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Are Air Source Heat Pumps a Threat to Geothermal Heat Pump Suppliers?

Last year, geothermal heat pump (GHP) manufacturers introduced new heat pumps with break-through efficiency based on variable-speed compressor technology. These manufacturers include Waterfurnace Renewable Energy (TSX:WFI, OTC:WFIFF) and ClimateMaster, a division of LSB Industries (NYSE:LXU).

Air Source and Ground Source

Variable speed compressor technology was not restricted to geothermal heat pumps (also known as ground source heat pumps or geoexchange): It had first found its way into what are often considered ground source’s poor cousins: air source heat pumps (ASHP).

Both types of heat pumps use a refrigeration cycle to draw heat from the outside in winter to heat a building, and pull heat from the inside to cool it in summer.  GHPs use large loops of buried tubing to exchange heat with the ground, while ASHPs use an above-ground fan and heat exchanger assembly similar to the evaporator on a traditional whole house air conditioner (see photo).

Before the advent of variable speed compressor technology, air source heat pumps were only suitable in mild climates because heating performance fell off rapidly at temperatures below 40°F (see chart), while the near constant temperature of the earth allowed GHPs to operate efficiently in any climate.  Now, the most efficient ASHP models only begin to lose significant heating efficiency at 25°F and still maintain significant heating capacity at 0°F, a change which has made them practical in most of the United States.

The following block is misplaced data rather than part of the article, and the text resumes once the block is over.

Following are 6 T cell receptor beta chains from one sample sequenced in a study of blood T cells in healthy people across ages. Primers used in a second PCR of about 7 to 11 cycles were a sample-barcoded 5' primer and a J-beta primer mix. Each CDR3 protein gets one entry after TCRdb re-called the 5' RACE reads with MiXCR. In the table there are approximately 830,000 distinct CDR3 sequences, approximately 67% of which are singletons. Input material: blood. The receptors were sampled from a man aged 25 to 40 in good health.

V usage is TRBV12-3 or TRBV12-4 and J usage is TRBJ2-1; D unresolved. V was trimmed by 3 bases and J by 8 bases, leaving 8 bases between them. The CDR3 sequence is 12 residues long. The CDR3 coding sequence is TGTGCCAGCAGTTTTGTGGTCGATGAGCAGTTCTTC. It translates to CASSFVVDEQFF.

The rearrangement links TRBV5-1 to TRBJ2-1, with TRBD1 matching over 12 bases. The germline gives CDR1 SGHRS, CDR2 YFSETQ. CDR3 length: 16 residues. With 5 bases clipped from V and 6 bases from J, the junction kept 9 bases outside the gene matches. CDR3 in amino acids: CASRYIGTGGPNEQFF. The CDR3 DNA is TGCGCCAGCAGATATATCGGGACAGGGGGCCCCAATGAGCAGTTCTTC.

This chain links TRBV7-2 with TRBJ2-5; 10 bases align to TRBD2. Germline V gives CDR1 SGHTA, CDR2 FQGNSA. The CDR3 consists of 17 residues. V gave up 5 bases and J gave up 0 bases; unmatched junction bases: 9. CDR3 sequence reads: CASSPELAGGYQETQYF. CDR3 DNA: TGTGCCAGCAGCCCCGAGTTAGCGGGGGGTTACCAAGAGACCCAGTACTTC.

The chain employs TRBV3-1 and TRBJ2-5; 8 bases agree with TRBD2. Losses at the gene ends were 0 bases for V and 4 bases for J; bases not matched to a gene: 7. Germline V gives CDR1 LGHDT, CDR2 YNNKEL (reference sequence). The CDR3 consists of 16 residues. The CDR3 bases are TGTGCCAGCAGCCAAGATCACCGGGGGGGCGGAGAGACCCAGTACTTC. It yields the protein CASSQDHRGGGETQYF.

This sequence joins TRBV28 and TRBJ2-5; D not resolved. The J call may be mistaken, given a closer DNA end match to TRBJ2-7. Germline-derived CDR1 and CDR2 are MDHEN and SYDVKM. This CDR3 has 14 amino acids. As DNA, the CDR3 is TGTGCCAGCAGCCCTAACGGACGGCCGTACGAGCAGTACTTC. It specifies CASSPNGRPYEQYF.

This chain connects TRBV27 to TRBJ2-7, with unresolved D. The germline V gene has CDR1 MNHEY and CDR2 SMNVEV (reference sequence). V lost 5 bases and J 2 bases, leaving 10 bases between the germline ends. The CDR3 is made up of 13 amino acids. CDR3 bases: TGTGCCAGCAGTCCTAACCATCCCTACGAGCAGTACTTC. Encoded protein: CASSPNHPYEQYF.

With variable speed technology, these units are now suitable for heating climates where the temperature occasionally falls below 0°F, although they may require some form of back up heat.  The improved technology has meanwhile made the efficiency of the best air source heat pumps equivalent to that of many GHPs, especially when used in less extreme climates.   Although even the best ASHPs are still much less efficient than the best GHPs, the cost savings from dispensing with the ground loop and (in some cases) air ducts mean that ASHPs are an economic option in many cases where GHPs or conventional heating were previously the only viable options.

Air Source Heat Pumps In Practice

In a recent article, Marc Rosenbaum, director of engineering at South Mountain Company on Martha’s Vineyard in Massachusetts, says that nearly every building he has worked on for the last several years has used ASHPs almost exclusively.

There are caveats, of course.  Rosenbaum works exclusively on very high performance, super-insulated buildings.  He also teaches a course on designing net-zero energy buildings.  And even with super-insulation, he uses other heat sources in larger buildings.

Heating performance of a variable speed air-source heat pump (in this case Mitsubishi hyper-heat) compared to traditional models. Source: Mitsubishi